Get Specific

I work for a university. I work in Career Services, and students hardly respond to anything we send them — emails, texts, alerts, push notifications. We even have automatic voicemails we send them.

There are probably a lot of reasons why. But one of those reasons is because we send the same email to hundreds and thousands of students.

We’re not specific. “Send this email to all business majors.” “Send this alert to all graduating seniors.”

Who cares? We’re not specific. Students don’t want to feel lumped in. I wouldn’t.

The answer is to be specific. Imagine getting an email back when you were in school: “Hey, you! You’re a 3rd year Hispanic English major who lives in campus with a 3.5+ GPA and part of the Arts & Letters college. This event is specifically for you!”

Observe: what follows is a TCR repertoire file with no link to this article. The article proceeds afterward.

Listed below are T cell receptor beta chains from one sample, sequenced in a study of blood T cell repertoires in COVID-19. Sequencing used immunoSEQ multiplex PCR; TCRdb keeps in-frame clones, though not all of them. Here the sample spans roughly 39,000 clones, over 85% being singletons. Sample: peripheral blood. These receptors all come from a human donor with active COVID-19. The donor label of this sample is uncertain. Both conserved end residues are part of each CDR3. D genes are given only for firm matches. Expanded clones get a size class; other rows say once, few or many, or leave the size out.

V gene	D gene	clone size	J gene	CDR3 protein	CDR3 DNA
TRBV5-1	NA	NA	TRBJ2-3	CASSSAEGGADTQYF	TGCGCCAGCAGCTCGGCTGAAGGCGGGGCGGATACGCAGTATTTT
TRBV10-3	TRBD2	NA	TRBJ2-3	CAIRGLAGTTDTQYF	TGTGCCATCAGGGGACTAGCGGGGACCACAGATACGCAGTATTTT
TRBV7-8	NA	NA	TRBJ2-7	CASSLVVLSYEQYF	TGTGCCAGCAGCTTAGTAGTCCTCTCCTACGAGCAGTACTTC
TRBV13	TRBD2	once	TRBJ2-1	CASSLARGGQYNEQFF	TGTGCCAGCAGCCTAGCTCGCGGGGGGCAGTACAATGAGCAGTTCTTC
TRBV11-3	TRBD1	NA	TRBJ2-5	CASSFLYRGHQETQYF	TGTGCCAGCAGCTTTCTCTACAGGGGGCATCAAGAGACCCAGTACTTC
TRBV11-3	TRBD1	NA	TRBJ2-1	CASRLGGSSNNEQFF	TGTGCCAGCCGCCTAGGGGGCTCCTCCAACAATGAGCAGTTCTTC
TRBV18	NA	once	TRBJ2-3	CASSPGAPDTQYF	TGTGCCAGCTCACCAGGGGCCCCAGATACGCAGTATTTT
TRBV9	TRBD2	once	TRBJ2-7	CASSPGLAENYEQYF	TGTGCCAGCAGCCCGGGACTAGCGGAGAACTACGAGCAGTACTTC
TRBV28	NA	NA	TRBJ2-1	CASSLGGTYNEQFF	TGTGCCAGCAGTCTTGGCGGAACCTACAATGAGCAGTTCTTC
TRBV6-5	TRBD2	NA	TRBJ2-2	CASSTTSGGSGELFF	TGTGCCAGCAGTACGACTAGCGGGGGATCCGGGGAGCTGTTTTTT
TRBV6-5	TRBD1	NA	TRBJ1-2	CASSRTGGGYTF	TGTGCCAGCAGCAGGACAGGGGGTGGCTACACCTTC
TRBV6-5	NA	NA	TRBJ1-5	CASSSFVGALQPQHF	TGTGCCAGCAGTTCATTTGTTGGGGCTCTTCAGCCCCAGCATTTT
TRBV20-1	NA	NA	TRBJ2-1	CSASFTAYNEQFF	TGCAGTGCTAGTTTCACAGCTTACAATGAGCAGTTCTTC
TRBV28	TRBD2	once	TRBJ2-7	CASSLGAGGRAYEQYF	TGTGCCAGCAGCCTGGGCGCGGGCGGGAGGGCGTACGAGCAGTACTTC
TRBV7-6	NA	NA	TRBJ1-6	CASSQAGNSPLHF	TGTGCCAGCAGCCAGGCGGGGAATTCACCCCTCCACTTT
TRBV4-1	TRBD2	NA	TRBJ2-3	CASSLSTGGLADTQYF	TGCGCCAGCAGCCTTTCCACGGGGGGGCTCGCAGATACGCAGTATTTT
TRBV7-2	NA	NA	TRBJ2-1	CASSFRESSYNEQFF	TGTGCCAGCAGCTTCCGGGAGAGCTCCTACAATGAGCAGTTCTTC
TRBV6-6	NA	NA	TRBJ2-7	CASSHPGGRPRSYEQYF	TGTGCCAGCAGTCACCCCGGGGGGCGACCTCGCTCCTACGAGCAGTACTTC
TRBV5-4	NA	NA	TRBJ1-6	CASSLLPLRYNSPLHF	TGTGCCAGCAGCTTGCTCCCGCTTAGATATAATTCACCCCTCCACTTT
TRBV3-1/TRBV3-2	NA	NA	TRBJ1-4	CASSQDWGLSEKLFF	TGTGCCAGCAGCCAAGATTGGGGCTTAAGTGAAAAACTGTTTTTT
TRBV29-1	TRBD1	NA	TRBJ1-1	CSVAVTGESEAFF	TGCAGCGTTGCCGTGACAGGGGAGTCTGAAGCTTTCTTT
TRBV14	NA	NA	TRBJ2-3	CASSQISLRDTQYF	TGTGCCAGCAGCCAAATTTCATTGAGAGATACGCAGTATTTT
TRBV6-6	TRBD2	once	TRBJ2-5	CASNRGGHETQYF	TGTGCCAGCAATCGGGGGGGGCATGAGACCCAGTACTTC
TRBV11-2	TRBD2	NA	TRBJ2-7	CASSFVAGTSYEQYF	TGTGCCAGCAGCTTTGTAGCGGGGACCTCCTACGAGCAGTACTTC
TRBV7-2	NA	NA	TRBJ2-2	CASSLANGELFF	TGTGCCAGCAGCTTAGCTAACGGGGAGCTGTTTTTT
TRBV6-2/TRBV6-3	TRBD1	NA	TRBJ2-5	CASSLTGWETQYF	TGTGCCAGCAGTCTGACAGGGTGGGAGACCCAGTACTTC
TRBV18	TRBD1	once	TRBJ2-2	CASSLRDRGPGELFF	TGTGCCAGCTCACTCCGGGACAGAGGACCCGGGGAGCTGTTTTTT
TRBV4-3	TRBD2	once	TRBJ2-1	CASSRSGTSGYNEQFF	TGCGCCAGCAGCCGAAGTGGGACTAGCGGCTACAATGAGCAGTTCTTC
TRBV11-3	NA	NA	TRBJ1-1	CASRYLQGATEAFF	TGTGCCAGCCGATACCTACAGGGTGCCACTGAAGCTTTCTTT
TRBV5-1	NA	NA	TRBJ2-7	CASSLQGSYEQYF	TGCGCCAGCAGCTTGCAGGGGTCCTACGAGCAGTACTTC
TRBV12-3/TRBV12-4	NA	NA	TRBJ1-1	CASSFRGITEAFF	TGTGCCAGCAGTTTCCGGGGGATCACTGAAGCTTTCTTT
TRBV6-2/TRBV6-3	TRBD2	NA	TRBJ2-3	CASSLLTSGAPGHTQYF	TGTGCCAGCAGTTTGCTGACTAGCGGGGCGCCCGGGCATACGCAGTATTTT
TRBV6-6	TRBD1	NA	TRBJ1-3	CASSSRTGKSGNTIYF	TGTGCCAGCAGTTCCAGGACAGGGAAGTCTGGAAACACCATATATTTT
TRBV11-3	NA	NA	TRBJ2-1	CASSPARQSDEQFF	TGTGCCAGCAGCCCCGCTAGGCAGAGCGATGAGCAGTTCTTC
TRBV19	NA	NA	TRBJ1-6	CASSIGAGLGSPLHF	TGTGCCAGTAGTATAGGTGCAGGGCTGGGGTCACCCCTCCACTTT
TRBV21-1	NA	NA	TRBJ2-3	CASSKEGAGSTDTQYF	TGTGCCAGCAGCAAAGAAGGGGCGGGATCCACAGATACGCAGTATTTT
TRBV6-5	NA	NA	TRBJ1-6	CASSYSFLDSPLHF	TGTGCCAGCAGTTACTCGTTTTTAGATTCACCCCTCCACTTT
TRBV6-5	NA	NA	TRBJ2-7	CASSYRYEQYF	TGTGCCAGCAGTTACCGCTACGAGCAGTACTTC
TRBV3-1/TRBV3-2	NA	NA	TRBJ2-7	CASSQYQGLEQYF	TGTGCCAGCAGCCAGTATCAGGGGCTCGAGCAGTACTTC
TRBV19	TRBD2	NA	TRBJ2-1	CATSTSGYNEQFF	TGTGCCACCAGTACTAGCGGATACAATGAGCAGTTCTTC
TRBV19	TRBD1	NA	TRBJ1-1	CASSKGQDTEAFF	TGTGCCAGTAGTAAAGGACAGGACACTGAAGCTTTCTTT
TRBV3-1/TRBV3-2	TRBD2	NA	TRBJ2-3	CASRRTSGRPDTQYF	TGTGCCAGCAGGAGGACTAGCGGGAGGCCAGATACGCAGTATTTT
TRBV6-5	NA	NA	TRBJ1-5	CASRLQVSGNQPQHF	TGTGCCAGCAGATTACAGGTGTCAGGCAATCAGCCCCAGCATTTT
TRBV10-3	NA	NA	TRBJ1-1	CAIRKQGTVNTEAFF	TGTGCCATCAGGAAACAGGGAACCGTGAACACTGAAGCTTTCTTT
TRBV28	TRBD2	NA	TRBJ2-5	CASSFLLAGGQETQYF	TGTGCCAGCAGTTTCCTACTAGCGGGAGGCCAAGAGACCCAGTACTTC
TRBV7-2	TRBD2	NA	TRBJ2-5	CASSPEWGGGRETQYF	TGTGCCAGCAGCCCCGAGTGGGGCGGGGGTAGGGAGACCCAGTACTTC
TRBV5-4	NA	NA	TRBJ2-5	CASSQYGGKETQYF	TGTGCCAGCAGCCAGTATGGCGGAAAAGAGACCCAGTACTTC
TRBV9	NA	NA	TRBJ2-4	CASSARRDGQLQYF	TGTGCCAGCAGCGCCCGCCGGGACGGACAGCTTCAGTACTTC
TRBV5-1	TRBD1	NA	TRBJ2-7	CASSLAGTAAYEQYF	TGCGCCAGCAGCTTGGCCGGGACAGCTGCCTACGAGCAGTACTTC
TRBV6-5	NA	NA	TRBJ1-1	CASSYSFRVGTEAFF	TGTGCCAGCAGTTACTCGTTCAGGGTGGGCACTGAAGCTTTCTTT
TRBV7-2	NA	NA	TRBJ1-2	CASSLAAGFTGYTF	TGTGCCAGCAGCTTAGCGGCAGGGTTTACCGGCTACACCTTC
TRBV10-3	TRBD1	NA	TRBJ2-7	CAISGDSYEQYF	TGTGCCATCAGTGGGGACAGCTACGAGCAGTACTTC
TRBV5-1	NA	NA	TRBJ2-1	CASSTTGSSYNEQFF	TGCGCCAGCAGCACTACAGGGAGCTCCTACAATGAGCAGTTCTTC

I might still not go. But I’d definitely read it.

The same goes for your goals. “Learning Korean” isn’t a goal. “Write a book” isn’t a goal. “Own my own business isn’t a goal.”

“I want to be able to order breakfast, lunch, dinner, and drinks at a Korean BBQ restaurant in Korean. I also want to ask for directions to a location both in the city and in the country. Finally, I want to have a 5 minute conversation with a stranger about my likes and dislikes, and find out what their’s are. i want to have all this done in 90 days.”

Or this one. “I will write 20,000 words by June 1st. I will trim this down to 10,000 words, and I will publish an eBook using that information. I will start by writing 500, then 1,000, then 3,000, then 5,000, then 10,000, then 20,000. The book will be all about how to travel to a foreign country and live successfully making less than I used to.”

These are goals. They are specific. They are SMART goals: Specific, Measurable, Attainable, Relevant, and Time-bound.

Get morespecific.

Anthony

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